April 20, 2009

Grey Gardens

Yesterday I watched the Grey Gardens documentary and today I watched the, just released, HBO movie. I am fascinated and feel completely sad for those two women. In case you aren't familiar, Edith Beale was Jacqueline Kennedy's aunt and little Edie was her first cousin. These two women lived alone at Grey Gardens, their country home in East Hampton, in seclusion from the outside world for years. It's amazing that Jackie Kennedy's own family could live this way and no one really ever intervened. Their once beautiful home had become deplorable and they lived amongst raccoons, tons of cats and piles of garbage in (LSD induced) harmony. lol

I wonder if they would make sense to people who were drunk or stoned. Hmm...

Some may call these two eccentric, but it's apparent they both suffer from some form of mental illness, probably schizophrenia. My guess is that they only had eachother for so long that they drove eachother crazy...literally. No offense, but these two bitches are crazier than Cooter Brown with a crack pipe. I'm talking bat-shit crazy.

The tragedy of the documentary and movie lies with little Edie, who left her hopes and dreams in New York, to care for her lonely mother and she never left. Edith obviously guilted Edie into caring for her and therefore, Edie gave in and never married or lived the life she'd always wanted. The love and resentment little Edie has for her mother is apparent, however sometimes it's hard to tell where one ends and the other begins. I suppose that is what happens when you only ever have one person in your life.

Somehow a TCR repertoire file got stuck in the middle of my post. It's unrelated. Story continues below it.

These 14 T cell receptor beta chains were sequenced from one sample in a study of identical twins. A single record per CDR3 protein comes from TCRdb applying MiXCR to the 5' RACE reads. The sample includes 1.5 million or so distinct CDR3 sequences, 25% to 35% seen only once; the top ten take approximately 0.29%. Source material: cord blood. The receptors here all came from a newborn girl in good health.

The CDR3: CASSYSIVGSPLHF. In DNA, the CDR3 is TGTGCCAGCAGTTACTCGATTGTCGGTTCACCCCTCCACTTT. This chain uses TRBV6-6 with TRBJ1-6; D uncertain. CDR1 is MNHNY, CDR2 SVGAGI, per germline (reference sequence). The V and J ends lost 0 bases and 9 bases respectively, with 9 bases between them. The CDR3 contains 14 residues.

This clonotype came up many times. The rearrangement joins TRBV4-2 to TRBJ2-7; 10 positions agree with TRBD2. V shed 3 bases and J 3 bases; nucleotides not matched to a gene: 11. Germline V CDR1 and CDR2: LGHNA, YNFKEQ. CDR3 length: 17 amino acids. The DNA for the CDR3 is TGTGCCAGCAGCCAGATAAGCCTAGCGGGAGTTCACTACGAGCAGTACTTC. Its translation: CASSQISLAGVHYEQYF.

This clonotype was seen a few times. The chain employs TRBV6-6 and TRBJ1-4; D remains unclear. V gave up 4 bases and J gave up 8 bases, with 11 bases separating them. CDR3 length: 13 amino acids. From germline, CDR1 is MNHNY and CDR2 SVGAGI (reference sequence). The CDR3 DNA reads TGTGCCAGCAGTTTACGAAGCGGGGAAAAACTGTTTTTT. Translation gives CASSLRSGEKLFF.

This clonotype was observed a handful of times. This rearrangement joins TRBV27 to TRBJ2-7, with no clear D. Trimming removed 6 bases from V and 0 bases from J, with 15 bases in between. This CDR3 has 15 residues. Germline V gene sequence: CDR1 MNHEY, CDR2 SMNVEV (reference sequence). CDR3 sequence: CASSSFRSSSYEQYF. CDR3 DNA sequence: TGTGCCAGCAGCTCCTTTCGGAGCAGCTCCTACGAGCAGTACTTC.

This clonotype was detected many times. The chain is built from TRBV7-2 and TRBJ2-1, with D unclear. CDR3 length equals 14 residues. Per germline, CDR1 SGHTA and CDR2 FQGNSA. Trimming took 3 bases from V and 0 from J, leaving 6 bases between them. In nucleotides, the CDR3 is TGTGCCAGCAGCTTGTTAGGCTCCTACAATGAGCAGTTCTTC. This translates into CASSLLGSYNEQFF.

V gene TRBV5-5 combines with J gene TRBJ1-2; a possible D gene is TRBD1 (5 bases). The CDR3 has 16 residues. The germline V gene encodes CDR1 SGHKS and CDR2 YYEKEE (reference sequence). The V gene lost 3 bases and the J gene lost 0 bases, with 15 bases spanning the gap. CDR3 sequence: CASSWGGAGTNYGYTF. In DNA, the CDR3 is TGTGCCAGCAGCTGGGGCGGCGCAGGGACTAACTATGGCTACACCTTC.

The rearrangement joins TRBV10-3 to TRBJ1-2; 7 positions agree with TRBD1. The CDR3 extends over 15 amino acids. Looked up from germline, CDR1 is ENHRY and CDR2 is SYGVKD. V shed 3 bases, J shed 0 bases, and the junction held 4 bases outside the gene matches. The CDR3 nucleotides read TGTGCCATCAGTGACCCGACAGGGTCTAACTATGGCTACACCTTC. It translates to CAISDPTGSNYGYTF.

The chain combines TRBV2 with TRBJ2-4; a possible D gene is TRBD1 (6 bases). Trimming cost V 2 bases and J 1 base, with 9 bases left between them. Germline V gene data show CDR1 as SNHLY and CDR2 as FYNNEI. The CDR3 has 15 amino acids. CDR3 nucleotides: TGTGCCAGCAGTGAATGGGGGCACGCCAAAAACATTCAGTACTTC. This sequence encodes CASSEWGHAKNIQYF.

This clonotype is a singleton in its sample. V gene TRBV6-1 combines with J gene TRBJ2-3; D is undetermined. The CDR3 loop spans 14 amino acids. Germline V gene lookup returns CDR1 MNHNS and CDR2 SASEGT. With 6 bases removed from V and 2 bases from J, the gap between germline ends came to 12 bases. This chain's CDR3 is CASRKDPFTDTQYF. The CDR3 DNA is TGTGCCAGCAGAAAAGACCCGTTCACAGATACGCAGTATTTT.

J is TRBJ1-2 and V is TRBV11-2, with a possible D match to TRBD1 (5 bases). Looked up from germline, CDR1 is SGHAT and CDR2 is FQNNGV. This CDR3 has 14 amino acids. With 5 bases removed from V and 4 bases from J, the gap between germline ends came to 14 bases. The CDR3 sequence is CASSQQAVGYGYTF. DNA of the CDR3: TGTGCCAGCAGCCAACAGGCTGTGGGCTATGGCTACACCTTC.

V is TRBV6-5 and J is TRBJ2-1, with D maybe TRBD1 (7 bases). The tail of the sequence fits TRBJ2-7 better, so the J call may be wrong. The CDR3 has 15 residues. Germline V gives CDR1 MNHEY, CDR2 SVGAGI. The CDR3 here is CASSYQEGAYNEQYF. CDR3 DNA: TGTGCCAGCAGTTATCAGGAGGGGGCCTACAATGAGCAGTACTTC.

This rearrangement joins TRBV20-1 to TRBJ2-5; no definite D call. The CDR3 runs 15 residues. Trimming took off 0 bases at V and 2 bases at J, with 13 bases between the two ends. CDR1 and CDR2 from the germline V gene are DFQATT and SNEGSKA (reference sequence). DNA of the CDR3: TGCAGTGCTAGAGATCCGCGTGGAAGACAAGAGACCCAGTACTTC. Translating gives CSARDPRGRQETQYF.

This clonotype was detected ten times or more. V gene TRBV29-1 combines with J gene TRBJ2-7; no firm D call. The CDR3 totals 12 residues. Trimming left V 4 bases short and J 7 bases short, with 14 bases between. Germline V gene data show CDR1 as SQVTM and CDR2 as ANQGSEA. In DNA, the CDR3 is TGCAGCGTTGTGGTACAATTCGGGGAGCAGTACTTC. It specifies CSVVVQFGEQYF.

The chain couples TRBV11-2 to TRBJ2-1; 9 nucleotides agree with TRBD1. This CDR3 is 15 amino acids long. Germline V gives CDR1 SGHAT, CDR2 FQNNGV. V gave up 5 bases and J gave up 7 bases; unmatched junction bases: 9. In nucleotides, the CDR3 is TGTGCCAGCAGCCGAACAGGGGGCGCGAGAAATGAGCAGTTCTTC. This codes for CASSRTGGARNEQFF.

Edith was a well known singer in her time and little Edie always wanted to be an actress or dancer. It's clearly evident that the both of them lived completely in their pasts and with much regret of lost loves, opportunities and dreams. I believe they were too frightened of what the future may hold that they clung to the past and allowed everything around them fall to pieces, including themselves. It's very sad.

Little Edie suffered from alopecia from a young age, hence the scarves on her head. I couldn't help but wonder why no one ever bought her a nice wig. They had an occasional visitor here and there, but even the visitors seemed uncomfortable in the home and in their presence. It's like watching a train wreck. You can't take your eyes away, no matter how bad it is.

Crazy or not, these two women are fascinating to watch. They are so detached from reality and you can't help but feel a little more sane every minute you watch. It's quite the ego booster. Drew Barrymore did a fantastic job playing Little Edie. Sometimes I'd forget it was her because she perfected her speech, idiosyncrasies and movements. The most heartbreaking part of the movie for me was when Edie attended the premiere of the documentary, and somewhere in her sick mind she finally felt like she got a big Hollywood break and was a star. They never got it. It's all very sad, you understand. (As Edie would say) It's a good movie and documentary.

Here is a small piece from the documentary. This should sum up these two fairly well.